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1 April 2011 Seasonal Diet Composition of Adult Shovelnose Sturgeon in the Middle Mississippi River
Justin R. Seibert, Quinton E. Phelps, Sara J. Tripp, James E. Garvey
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Abstract

Because the shovelnose sturgeon (Scaphirhynchus platorynchus) population in the Middle Mississippi River (MMR) between Cairo, IL and St. Louis, MO (RKM 0–320) appears to be declining, we must understand dietary needs to help assess its conservation status. Diet is linked to growth, condition and reproduction and reflects population state. Thus, we quantified diets of adult shovelnose sturgeon monthly using gill nets (5.08-cm bar mesh) during Jan. 2005 through Nov. 2005 at three sites on the MMR (RKM: 201-198; 191-188, and RKM 127-124). Stomachs were removed from adult shovelnose sturgeon (winter n  =  71; spring n  =  163; summer n  =  149; fall n  =  179; fork length mean  =  617 mm; standard deviation  =  64.57). Overall, prey items occurred in less than 30% (n  =  170) of shovelnose sturgeon stomachs. Dominant prey items throughout all seasons (winter, spring, summer and fall) were Chironomidae, Hydropsychidae, Ephemeridae and Corophiidae respectively. Corophiidae is an exotic amphipod that has not previously been documented in the MMR. The total abundance of diet items was high during winter through spring and low during summer through fall. Ephemeridae dominated in winter. Hydropsychidae was the most important prey item during spring through summer. Corophiidae dominated diets in the fall. Temperature and perhaps low river discharge appeared to affect prey consumed, with high temperatures and low discharge during summer through fall causing low energy intake, lowered condition and likely poor growth. Conservation efforts that provide flow refugia may improve energy intake and likely enhance shovelnose sturgeon populations in the MMR.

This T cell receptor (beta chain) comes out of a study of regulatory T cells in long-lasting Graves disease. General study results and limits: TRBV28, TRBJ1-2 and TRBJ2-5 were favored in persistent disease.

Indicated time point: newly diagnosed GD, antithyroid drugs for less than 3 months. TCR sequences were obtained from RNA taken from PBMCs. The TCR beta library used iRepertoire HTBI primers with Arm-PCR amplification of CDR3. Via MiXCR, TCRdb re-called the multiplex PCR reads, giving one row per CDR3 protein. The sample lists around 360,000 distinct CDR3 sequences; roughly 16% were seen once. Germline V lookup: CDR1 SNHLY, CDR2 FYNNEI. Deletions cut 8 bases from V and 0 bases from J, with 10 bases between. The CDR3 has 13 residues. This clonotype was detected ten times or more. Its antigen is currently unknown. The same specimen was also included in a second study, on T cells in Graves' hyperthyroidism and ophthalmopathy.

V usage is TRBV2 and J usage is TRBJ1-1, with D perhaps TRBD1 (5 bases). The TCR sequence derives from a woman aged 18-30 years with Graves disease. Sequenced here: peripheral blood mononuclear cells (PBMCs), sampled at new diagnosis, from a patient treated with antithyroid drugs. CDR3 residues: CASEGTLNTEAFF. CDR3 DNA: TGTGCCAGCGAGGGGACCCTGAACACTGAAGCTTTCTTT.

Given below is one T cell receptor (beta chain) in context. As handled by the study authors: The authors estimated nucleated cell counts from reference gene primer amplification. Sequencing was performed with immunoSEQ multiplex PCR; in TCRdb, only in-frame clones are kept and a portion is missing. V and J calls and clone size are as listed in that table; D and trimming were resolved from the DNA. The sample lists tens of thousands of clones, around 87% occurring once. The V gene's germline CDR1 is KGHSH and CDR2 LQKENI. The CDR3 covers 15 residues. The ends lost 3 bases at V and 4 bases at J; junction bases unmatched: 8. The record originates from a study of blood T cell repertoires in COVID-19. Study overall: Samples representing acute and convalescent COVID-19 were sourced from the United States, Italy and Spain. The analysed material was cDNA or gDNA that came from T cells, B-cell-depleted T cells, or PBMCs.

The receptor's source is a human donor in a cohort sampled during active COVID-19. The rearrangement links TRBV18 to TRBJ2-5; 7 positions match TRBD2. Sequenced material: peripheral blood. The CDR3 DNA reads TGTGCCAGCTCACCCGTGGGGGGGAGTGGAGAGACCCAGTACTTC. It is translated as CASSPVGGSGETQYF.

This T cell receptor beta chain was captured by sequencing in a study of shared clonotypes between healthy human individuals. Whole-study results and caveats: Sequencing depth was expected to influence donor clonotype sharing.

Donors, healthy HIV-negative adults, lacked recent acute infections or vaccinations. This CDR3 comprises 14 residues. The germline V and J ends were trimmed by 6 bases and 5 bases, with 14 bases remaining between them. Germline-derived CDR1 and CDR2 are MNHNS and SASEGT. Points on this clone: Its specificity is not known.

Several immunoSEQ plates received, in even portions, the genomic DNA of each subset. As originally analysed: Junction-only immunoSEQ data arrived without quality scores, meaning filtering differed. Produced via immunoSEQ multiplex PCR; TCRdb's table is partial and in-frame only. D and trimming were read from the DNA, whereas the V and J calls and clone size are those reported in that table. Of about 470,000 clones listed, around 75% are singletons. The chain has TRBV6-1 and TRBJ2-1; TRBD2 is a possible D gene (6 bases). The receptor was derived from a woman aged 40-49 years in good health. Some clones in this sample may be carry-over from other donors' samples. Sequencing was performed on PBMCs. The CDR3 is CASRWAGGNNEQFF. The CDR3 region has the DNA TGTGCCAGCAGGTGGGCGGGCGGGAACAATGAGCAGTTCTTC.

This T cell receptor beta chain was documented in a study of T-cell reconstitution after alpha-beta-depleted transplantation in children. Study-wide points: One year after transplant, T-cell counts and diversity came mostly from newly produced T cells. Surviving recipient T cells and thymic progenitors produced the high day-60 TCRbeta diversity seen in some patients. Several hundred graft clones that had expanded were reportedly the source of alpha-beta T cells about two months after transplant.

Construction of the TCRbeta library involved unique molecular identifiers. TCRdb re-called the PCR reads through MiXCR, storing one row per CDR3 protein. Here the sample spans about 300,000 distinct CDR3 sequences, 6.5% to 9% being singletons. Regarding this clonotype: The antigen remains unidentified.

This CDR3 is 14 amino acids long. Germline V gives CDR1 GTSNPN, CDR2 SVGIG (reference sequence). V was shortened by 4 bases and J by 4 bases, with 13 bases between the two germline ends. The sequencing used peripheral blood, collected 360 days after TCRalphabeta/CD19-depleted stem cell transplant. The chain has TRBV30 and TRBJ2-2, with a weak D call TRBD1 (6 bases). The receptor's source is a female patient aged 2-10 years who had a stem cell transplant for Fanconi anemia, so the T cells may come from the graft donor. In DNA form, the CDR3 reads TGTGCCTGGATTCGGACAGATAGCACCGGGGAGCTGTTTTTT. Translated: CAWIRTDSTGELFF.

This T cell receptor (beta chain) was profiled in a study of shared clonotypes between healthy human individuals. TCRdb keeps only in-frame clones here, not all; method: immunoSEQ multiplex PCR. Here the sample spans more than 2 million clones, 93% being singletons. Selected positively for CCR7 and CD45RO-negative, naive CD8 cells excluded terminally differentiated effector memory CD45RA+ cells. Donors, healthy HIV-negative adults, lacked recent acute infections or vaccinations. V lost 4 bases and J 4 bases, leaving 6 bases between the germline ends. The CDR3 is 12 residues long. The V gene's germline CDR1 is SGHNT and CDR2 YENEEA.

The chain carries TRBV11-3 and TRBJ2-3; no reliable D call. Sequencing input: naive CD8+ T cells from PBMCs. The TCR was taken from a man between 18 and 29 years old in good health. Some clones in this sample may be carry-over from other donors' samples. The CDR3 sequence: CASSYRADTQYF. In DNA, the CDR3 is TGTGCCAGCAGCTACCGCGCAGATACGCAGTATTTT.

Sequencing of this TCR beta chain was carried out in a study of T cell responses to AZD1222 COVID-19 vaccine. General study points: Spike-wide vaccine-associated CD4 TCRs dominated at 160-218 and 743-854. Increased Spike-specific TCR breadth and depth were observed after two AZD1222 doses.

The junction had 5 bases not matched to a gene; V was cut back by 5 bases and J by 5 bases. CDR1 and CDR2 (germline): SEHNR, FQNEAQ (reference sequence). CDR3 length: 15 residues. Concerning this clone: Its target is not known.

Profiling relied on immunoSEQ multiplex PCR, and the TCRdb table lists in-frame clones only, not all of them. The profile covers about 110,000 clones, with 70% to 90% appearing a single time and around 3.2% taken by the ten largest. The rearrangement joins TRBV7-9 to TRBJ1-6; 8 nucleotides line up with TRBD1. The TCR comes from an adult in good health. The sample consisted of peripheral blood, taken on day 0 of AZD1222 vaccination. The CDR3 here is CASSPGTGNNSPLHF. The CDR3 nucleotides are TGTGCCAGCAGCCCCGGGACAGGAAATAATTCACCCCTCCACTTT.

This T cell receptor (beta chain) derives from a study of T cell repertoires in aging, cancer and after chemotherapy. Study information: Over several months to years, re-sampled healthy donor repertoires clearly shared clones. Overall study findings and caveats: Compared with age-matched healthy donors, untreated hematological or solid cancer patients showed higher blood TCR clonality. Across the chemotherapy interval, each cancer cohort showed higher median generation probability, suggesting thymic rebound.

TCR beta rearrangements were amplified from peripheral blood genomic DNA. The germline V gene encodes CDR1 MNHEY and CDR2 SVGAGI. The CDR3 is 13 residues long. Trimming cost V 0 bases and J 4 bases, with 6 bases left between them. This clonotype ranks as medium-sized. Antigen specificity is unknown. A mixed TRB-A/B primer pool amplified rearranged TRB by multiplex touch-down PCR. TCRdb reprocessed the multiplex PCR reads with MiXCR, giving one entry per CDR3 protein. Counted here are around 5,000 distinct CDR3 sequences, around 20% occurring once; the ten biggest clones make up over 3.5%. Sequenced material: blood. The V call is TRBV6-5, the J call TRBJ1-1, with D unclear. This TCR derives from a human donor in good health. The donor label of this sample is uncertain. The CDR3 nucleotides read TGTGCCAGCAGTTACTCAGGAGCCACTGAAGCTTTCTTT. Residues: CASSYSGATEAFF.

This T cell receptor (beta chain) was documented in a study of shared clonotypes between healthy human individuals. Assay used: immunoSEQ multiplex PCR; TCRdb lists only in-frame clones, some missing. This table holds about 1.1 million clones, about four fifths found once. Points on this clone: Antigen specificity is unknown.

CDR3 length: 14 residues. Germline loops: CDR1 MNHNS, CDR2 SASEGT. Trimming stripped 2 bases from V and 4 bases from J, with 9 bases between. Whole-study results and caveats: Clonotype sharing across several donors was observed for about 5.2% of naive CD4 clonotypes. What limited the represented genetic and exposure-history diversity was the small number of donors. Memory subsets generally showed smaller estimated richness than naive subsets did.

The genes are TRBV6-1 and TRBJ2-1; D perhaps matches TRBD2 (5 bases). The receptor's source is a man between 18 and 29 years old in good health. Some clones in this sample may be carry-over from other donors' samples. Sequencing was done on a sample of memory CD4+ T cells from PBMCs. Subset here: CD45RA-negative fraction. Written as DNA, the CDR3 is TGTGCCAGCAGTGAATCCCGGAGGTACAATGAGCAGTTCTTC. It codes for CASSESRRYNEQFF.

Justin R. Seibert, Quinton E. Phelps, Sara J. Tripp, and James E. Garvey "Seasonal Diet Composition of Adult Shovelnose Sturgeon in the Middle Mississippi River," The American Midland Naturalist 165(2), 355-363, (1 April 2011). https://doi.org/10.1674/0003-0031-165.2.355
Received: 9 June 2009; Accepted: 1 November 2010; Published: 1 April 2011
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